Now imagine other men in the same tribe who are unfazed by the neediness or temper tantrums of the other men around them. They focus purely on their task at hand and don’t change their behavior based on what others think of them. When challenged, they stand up for themselves, but when wrong they also admit their fault, as they see no reason to hide their weakness. They have a sense of honor. They don’t react to any of the other men around them, rather, the other men react to him.
This behavior implies high status, a man who is dependable, comfortable in his strengths and weaknesses, a man who can be counted on and who is likely to rise through the ranks and provide for his family.
He’s likely to succeed and likely to be a dependable father.
My belief is that women have been naturally selected to choose high status men based on their behaviorfirst, and then their looks and accomplishments second — as looks and accomplishments tend be products of high status behavior, not the other way around. This high status behavior is a man who is comfortable with his vulnerability, who isn’t afraid to express who he is, warts and all, to the world. This plays out in multiple arenas — in the life decisions he makes (Part III), the extent of his courage (Part IV) and the way he communicates to others (Part V).
Chances are, if you’re reading this and are bad with women, then you’re bad with women because you don’t express your true feelings and intentions very well at all. Perhaps you’re afraid to approach women you find attractive, or ask them out on a date. Perhaps you consistently fall into boring conversation topics because they’re “safe” and shallow and you don’t have to risk offending or inciting anyone with them. Perhaps you’re stuck in a job or lifestyle you don’t truly enjoy, but because other people always told you that it was a good idea and you didn’t want to upset or disappoint others. Perhaps you haven’t exercised or groomed yourself to the extent that you could because you didn’t want to stand out too much. Dressing extremely well makes you feel uncomfortable, smiling at strangers makes you feel creepy, and the idea of hitting on a woman openly scares you because of the possible rejection.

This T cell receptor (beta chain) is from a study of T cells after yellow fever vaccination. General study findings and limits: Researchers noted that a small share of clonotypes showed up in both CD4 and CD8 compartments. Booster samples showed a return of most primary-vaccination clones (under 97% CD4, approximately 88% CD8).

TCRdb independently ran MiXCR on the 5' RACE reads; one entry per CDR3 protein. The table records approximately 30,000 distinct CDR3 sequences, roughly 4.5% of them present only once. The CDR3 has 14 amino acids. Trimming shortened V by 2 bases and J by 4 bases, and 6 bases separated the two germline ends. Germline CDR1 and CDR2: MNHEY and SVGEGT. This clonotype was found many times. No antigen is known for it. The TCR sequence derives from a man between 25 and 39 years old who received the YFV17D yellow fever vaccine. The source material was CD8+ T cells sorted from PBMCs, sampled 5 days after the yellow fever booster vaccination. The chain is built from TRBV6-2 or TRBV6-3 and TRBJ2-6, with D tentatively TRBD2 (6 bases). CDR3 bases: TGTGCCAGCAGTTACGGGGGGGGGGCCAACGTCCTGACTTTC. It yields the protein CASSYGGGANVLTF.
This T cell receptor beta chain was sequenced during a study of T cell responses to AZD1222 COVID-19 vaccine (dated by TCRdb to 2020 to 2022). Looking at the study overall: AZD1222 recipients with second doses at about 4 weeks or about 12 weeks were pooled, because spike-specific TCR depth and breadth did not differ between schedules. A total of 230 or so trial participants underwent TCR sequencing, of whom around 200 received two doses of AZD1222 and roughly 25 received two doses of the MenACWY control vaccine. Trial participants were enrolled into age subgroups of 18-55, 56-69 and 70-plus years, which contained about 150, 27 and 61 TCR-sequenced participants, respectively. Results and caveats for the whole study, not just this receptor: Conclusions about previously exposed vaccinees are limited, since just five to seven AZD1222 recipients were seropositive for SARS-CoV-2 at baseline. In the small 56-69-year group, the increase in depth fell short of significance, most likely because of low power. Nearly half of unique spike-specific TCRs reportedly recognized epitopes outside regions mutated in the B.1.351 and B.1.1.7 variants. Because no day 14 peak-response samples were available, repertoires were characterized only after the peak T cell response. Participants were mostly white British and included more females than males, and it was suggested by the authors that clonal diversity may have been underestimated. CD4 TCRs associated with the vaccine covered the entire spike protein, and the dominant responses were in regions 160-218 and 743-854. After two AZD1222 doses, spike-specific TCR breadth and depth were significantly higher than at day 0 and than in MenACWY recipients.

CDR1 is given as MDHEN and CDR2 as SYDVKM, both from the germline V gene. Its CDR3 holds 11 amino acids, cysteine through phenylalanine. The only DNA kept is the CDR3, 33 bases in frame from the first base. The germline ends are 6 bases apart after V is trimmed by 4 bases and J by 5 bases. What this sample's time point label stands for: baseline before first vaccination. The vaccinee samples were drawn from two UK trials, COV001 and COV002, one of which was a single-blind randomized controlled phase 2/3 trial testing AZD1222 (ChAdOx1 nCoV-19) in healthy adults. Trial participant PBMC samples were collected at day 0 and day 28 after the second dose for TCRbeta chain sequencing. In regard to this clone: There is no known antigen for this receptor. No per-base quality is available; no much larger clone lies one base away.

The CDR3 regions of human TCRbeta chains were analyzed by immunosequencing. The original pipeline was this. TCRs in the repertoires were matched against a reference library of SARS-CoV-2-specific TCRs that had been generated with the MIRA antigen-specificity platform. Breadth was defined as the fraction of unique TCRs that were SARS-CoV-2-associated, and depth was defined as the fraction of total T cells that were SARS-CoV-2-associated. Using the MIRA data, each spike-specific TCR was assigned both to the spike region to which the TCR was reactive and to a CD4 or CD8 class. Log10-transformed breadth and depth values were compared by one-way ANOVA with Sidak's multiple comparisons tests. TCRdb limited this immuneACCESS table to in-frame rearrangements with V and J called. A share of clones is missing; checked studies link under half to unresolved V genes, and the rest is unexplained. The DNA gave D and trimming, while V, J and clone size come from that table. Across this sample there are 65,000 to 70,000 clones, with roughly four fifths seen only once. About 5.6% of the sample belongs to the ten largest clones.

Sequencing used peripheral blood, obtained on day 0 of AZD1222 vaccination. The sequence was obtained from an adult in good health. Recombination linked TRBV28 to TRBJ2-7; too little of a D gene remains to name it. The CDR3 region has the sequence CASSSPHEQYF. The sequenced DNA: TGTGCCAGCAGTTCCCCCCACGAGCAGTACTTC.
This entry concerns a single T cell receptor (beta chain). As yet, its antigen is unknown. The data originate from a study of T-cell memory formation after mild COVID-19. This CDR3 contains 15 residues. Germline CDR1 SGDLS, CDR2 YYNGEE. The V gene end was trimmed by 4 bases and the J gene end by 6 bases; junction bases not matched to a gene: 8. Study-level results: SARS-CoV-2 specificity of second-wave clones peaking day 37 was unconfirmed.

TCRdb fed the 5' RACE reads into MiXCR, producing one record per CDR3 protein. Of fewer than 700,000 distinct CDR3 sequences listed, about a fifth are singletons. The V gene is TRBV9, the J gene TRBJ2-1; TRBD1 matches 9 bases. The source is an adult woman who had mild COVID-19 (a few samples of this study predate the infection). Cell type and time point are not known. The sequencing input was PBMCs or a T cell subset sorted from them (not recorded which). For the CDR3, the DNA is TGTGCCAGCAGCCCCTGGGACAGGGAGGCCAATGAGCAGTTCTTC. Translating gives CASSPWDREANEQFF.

All of these are symptoms of a root problem: an inability to make yourself vulnerable.
Many men, like you, and like me, were raised in such a way as to not express our emotions freely. For whatever reason — maybe our home situation, maybe childhood trauma, maybe our parents didn’t ever express their emotions either — we’ve grown up with habits embedded deeply into us to keep us stifled and bottled up. Don’t be controversial. Don’t be unique. Don’t do anything “crazy” or “stupid” or “selfish.”
I was the same way. My entire young life I was terrified of anyone not liking me. The mere thought of someone hating me, girl or guy, would literally keep me up at night. As a result, every aspect of my life revolved around people-pleasing, hiding my faults, covering my tracks, blaming others. And needless to say, I barely had any success with women. And when I did finally get a girlfriend, she left my ass for a man who could actually express himself.
This all may sound hokey and new-agey. Trust me, it’s not. Connecting with women in this way, by being vulnerable — as opposed to compensating or becoming a fake alpha — will result in the some of the best interactions and relationships of your life.
Vulnerability is the path of true human connection and becoming a truly attractive person. As Psychologist Robert Glover says: “Humans are attracted to each other’s rough edges.” Show your rough edges. Stop trying to be perfect. Expose yourself and share yourself without inhibition. Take the rejections and lumps and move on because you’re a bigger and stronger man. And when you find a woman who loves who you are (and you will), revel in her affection.
But opening oneself up to vulnerability, training oneself to become comfortable with your emotions, with your faults, and with expressing oneself without inhibitions doesn’t happen overnight. This entire book is kind of a how-to guide for vulnerability disguised as a seduction manual. But it’s a process, and at times is a grueling one.
(Cover image credit: Ross Hong Kong)